A Russian crime ring has amassed the largest known collection of stolen Internet credentials, including 1.2 billion user name and password combinations and more than 500 million email addresses, security researchers say.
The records, discovered by Hold Security, a firm in Milwaukee, include confidential material gathered from 420,000 websites, including household names, and small Internet sites. Hold Security has a history of uncovering significant hacks, including the theft last year of tens of millions of records from Adobe Systems.
Hold Security would not name the victims, citing nondisclosure agreements and a reluctance to name companies whose sites remained vulnerable. At the request of The New York Times, a security expert not affiliated with Hold Security analyzed the database of stolen credentials and confirmed it was authentic. Another computer crime expert who had reviewed the data, but was not allowed to discuss it publicly, said some big companies were aware that their records were among the stolen information.
“Hackers did not just target US companies, they targeted any website they could get, ranging from Fortune 500 companies to very small websites,” said Alex Holden, the founder and chief information security officer of Hold Security. “And most of these sites are still vulnerable.” Mr. Holden, who is paid to consult on the security of corporate websites, decided to make details of the attack public this week to coincide with discussions at an industry conference and to let the many small sites he will not be able to contact know that they should look into the problem.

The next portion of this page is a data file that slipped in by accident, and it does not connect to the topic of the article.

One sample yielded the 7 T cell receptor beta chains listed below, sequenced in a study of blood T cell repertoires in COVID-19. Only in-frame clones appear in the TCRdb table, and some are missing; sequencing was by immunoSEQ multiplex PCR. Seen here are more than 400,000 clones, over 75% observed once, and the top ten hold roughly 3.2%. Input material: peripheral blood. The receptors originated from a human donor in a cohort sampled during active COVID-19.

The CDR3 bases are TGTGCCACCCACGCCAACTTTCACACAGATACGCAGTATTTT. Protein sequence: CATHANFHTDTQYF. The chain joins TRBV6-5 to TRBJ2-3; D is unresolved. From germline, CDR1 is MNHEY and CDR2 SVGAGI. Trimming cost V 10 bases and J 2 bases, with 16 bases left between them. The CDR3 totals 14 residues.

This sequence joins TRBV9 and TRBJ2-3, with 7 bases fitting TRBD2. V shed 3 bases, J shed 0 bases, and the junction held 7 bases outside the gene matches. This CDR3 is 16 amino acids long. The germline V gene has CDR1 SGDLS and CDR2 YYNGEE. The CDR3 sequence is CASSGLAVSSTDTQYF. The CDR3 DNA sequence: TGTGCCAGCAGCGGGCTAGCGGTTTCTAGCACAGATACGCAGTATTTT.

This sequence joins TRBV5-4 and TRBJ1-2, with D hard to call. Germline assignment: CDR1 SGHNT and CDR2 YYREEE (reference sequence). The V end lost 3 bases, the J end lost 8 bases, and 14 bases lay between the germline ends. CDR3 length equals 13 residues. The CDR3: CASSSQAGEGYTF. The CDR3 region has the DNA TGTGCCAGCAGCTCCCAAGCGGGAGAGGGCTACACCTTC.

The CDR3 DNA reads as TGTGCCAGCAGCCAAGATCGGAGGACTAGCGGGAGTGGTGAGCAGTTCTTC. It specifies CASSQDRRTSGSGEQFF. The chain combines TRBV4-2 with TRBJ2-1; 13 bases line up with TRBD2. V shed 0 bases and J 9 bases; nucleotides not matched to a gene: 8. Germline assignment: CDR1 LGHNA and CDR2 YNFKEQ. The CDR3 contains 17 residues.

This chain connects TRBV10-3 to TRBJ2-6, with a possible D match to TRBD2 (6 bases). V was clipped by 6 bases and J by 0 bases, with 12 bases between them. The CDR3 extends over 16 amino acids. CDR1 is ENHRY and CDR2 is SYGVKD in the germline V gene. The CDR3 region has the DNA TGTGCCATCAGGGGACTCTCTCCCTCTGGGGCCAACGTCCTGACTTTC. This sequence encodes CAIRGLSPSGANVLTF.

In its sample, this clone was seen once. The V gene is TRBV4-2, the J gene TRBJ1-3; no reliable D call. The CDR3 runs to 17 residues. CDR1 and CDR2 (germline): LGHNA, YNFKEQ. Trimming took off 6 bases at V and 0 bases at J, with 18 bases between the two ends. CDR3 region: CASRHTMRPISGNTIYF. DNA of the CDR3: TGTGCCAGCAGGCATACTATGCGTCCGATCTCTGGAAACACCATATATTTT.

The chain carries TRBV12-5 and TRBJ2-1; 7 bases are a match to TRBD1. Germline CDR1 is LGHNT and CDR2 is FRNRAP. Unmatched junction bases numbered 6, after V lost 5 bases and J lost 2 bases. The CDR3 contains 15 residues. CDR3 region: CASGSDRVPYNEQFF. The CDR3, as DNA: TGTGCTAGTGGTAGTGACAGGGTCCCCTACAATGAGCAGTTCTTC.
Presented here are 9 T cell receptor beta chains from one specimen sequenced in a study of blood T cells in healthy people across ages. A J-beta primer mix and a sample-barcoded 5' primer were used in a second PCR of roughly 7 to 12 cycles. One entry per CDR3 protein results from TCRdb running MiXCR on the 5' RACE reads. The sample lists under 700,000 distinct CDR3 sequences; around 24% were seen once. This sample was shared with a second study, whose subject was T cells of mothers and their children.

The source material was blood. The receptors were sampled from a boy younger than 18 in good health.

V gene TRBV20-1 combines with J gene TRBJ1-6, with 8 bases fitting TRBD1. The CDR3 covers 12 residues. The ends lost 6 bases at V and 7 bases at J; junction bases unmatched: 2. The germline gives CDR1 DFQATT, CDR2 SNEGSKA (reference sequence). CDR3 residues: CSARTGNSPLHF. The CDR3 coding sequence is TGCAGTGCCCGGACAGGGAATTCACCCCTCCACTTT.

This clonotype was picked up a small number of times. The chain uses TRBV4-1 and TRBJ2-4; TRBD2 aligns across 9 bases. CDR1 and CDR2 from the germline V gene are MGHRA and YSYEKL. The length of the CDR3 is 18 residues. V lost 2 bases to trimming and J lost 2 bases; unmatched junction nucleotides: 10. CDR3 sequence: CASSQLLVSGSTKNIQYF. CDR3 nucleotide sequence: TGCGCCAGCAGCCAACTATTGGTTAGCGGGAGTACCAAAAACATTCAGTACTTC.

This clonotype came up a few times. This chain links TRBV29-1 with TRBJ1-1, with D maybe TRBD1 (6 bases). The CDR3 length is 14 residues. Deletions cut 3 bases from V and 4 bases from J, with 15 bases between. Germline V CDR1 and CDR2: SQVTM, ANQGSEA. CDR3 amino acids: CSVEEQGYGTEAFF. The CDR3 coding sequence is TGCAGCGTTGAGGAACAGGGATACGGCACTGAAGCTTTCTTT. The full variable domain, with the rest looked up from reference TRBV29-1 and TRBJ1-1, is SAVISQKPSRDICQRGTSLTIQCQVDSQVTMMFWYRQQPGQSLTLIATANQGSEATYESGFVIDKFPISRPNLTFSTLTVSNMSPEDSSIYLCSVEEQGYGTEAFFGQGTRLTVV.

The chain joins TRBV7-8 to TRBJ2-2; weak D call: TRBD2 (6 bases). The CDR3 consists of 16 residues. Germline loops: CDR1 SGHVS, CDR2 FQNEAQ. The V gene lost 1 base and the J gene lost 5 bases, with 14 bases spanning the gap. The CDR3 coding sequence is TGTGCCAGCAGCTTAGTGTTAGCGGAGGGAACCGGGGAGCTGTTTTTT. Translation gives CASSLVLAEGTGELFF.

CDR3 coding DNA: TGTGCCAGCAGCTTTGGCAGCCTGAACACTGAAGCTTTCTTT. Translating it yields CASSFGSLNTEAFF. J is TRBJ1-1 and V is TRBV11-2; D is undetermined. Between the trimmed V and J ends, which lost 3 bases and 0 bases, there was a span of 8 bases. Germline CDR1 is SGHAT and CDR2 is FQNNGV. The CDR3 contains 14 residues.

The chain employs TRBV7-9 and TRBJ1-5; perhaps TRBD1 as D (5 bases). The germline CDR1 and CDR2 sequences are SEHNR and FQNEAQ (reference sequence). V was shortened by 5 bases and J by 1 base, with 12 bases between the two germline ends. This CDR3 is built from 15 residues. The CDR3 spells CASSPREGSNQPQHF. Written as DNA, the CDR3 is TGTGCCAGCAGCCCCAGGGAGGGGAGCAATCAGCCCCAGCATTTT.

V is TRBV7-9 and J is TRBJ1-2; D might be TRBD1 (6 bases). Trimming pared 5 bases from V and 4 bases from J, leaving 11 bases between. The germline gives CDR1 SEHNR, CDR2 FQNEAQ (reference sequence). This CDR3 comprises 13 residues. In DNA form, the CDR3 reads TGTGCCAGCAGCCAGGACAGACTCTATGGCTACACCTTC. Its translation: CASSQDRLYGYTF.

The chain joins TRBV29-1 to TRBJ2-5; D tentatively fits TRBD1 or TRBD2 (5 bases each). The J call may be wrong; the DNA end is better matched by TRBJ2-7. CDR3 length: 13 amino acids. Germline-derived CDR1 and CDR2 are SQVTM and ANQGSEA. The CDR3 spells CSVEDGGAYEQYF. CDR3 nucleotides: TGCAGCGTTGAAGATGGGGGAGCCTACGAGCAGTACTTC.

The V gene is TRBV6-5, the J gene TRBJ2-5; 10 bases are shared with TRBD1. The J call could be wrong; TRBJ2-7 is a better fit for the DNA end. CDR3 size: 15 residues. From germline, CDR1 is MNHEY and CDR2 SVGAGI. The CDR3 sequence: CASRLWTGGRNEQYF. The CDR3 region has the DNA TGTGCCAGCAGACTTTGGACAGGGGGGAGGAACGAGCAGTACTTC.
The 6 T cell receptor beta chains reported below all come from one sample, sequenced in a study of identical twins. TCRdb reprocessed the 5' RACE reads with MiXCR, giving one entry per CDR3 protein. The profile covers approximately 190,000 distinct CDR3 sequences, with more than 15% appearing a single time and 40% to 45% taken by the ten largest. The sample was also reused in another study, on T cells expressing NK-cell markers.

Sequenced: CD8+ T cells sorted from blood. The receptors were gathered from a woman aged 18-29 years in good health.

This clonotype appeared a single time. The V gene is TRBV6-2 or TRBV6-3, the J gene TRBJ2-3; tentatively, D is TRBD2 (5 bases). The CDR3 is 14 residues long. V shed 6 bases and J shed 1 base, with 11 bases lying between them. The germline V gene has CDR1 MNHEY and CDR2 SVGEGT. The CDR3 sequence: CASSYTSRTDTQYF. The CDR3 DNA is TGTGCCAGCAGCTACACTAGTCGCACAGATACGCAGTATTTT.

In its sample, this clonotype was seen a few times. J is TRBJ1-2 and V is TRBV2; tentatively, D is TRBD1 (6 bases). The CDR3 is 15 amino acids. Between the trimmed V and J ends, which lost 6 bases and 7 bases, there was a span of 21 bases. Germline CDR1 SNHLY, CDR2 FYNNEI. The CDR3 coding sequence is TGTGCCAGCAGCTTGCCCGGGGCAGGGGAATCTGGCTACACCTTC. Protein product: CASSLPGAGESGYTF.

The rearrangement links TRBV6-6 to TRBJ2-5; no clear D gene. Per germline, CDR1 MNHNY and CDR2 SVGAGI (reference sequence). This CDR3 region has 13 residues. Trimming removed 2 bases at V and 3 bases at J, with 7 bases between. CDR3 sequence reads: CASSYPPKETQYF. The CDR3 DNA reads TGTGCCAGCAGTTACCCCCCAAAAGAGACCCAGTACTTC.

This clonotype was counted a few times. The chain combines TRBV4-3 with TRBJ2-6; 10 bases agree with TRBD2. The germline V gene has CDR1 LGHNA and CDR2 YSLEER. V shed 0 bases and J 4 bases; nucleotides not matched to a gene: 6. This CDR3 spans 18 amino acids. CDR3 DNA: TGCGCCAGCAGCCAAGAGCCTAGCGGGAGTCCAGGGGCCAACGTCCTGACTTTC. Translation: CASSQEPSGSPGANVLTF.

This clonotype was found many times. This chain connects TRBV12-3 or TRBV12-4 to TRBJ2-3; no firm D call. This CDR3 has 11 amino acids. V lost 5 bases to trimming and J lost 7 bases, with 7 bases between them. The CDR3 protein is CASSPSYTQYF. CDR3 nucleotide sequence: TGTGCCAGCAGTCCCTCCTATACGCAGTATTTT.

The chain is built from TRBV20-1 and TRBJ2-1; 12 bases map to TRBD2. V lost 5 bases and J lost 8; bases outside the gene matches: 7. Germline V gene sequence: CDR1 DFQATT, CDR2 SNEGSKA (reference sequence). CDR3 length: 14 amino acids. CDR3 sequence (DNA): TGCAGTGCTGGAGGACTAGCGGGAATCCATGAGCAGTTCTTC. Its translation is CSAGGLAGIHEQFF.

There is worry among some in the security community that keeping personal information out of the hands of thieves is increasingly a losing battle. In December, 40 million credit card numbers and 70 million addresses, phone numbers and additional pieces of personal information were stolen from the retail giant Target by hackers in Eastern Europe.
And in October, federal prosecutors said an identity theft service in Vietnam managed to obtain as many as 200 million personal records, including Social Security numbers, credit card data and bank account information from Court Ventures, a company now owned by the data brokerage firm
But the discovery by Hold Security dwarfs those incidents, and the size of the latest discovery has prompted security experts to call for improved identity protection on the web.
“Companies that rely on user names and passwords have to develop a sense of urgency about changing this,” said Avivah Litan, a security